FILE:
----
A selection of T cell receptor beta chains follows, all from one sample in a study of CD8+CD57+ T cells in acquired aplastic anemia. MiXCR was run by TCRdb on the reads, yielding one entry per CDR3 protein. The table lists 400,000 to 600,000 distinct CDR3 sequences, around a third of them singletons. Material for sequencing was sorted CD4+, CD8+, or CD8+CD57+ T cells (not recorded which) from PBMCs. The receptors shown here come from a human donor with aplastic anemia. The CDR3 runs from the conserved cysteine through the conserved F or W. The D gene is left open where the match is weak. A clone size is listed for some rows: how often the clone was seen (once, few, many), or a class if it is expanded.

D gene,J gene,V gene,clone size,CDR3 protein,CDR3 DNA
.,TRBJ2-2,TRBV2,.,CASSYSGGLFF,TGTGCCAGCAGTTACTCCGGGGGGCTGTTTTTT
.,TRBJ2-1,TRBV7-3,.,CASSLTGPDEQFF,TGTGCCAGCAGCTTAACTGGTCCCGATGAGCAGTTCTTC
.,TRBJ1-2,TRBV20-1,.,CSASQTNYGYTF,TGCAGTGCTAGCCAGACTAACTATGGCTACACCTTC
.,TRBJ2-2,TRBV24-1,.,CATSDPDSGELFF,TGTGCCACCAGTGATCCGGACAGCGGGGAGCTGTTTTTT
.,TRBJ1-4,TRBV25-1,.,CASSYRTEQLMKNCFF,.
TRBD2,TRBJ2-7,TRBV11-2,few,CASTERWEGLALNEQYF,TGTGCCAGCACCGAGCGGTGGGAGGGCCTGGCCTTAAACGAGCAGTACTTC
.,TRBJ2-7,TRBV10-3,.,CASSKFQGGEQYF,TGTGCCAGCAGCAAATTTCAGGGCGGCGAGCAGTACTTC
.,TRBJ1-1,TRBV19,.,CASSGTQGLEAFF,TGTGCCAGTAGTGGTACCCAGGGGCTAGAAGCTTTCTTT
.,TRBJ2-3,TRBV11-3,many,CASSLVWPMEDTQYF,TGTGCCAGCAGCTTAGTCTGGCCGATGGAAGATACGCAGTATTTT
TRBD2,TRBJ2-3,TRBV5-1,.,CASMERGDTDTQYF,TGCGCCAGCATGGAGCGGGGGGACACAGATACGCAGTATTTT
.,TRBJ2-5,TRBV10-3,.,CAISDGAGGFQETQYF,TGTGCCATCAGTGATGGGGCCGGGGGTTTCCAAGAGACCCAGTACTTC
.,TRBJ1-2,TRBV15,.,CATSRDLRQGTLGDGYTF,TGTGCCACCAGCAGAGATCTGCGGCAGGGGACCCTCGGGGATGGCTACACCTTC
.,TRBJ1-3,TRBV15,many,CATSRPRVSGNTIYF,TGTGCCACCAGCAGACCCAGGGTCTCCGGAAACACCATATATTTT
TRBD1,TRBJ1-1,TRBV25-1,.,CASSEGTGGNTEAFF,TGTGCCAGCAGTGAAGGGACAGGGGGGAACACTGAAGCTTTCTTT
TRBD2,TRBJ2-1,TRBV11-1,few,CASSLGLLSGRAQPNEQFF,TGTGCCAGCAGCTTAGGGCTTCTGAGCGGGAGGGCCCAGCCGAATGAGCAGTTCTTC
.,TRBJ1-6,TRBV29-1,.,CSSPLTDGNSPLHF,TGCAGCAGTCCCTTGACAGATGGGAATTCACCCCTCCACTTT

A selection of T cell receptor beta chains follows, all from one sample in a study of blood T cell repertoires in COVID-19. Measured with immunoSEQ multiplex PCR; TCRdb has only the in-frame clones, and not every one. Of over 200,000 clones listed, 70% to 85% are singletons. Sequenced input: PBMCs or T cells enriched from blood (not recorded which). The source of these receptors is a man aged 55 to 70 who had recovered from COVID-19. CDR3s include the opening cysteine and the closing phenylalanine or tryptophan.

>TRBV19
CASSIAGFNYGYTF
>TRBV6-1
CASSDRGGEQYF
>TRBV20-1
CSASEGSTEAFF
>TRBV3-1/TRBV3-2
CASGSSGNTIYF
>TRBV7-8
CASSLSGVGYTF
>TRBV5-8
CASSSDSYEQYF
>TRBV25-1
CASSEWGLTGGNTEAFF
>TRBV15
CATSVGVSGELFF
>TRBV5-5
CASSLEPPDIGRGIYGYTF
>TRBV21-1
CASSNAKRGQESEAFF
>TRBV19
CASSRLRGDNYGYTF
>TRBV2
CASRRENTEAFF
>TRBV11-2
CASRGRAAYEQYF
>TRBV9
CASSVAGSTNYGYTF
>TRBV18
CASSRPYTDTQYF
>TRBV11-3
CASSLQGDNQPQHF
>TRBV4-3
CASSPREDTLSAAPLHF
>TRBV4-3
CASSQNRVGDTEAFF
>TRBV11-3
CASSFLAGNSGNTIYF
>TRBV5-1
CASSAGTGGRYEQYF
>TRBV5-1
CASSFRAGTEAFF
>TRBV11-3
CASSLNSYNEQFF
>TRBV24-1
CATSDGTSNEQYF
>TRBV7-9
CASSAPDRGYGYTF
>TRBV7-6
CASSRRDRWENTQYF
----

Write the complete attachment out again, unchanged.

A selection of T cell receptor beta chains follows, all from one sample in a study of CD8+CD57+ T cells in acquired aplastic anemia. MiXCR was run by TCRdb on the reads, yielding one entry per CDR3 protein. The table lists 400,000 to 600,000 distinct CDR3 sequences, around a third of them singletons. Material for sequencing was sorted CD4+, CD8+, or CD8+CD57+ T cells (not recorded which) from PBMCs. The receptors shown here come from a human donor with aplastic anemia. The CDR3 runs from the conserved cysteine through the conserved F or W. The D gene is left open where the match is weak. A clone size is listed for some rows: how often the clone was seen (once, few, many), or a class if it is expanded.

D gene,J gene,V gene,clone size,CDR3 protein,CDR3 DNA
.,TRBJ2-2,TRBV2,.,CASSYSGGLFF,TGTGCCAGCAGTTACTCCGGGGGGCTGTTTTTT
.,TRBJ2-1,TRBV7-3,.,CASSLTGPDEQFF,TGTGCCAGCAGCTTAACTGGTCCCGATGAGCAGTTCTTC
.,TRBJ1-2,TRBV20-1,.,CSASQTNYGYTF,TGCAGTGCTAGCCAGACTAACTATGGCTACACCTTC
.,TRBJ2-2,TRBV24-1,.,CATSDPDSGELFF,TGTGCCACCAGTGATCCGGACAGCGGGGAGCTGTTTTTT
.,TRBJ1-4,TRBV25-1,.,CASSYRTEQLMKNCFF,.
TRBD2,TRBJ2-7,TRBV11-2,few,CASTERWEGLALNEQYF,TGTGCCAGCACCGAGCGGTGGGAGGGCCTGGCCTTAAACGAGCAGTACTTC
.,TRBJ2-7,TRBV10-3,.,CASSKFQGGEQYF,TGTGCCAGCAGCAAATTTCAGGGCGGCGAGCAGTACTTC
.,TRBJ1-1,TRBV19,.,CASSGTQGLEAFF,TGTGCCAGTAGTGGTACCCAGGGGCTAGAAGCTTTCTTT
.,TRBJ2-3,TRBV11-3,many,CASSLVWPMEDTQYF,TGTGCCAGCAGCTTAGTCTGGCCGATGGAAGATACGCAGTATTTT
TRBD2,TRBJ2-3,TRBV5-1,.,CASMERGDTDTQYF,TGCGCCAGCATGGAGCGGGGGGACACAGATACGCAGTATTTT
.,TRBJ2-5,TRBV10-3,.,CAISDGAGGFQETQYF,TGTGCCATCAGTGATGGGGCCGGGGGTTTCCAAGAGACCCAGTACTTC
.,TRBJ1-2,TRBV15,.,CATSRDLRQGTLGDGYTF,TGTGCCACCAGCAGAGATCTGCGGCAGGGGACCCTCGGGGATGGCTACACCTTC
.,TRBJ1-3,TRBV15,many,CATSRPRVSGNTIYF,TGTGCCACCAGCAGACCCAGGGTCTCCGGAAACACCATATATTTT
TRBD1,TRBJ1-1,TRBV25-1,.,CASSEGTGGNTEAFF,TGTGCCAGCAGTGAAGGGACAGGGGGGAACACTGAAGCTTTCTTT
TRBD2,TRBJ2-1,TRBV11-1,few,CASSLGLLSGRAQPNEQFF,TGTGCCAGCAGCTTAGGGCTTCTGAGCGGGAGGGCCCAGCCGAATGAGCAGTTCTTC
.,TRBJ1-6,TRBV29-1,.,CSSPLTDGNSPLHF,TGCAGCAGTCCCTTGACAGATGGGAATTCACCCCTCCACTTT

A selection of T cell receptor beta chains follows, all from one sample in a study of blood T cell repertoires in COVID-19. Measured with immunoSEQ multiplex PCR; TCRdb has only the in-frame clones, and not every one. Of over 200,000 clones listed, 70% to 85% are singletons. Sequenced input: PBMCs or T cells enriched from blood (not recorded which). The source of these receptors is a man aged 55 to 70 who had recovered from COVID-19. CDR3s include the opening cysteine and the closing phenylalanine or tryptophan.

>TRBV19
CASSIAGFNYGYTF
>TRBV6-1
CASSDRGGEQYF
>TRBV20-1
CSASEGSTEAFF
>TRBV3-1/TRBV3-2
CASGSSGNTIYF
>TRBV7-8
CASSLSGVGYTF
>TRBV5-8
CASSSDSYEQYF
>TRBV25-1
CASSEWGLTGGNTEAFF
>TRBV15
CATSVGVSGELFF
>TRBV5-5
CASSLEPPDIGRGIYGYTF
>TRBV21-1
CASSNAKRGQESEAFF
>TRBV19
CASSRLRGDNYGYTF
>TRBV2
CASRRENTEAFF
>TRBV11-2
CASRGRAAYEQYF
>TRBV9
CASSVAGSTNYGYTF
>TRBV18
CASSRPYTDTQYF
>TRBV11-3
CASSLQGDNQPQHF
>TRBV4-3
CASSPREDTLSAAPLHF
>TRBV4-3
CASSQNRVGDTEAFF
>TRBV11-3
CASSFLAGNSGNTIYF
>TRBV5-1
CASSAGTGGRYEQYF
>TRBV5-1
CASSFRAGTEAFF
>TRBV11-3
CASSLNSYNEQFF
>TRBV24-1
CATSDGTSNEQYF
>TRBV7-9
CASSAPDRGYGYTF
>TRBV7-6
CASSRRDRWENTQYF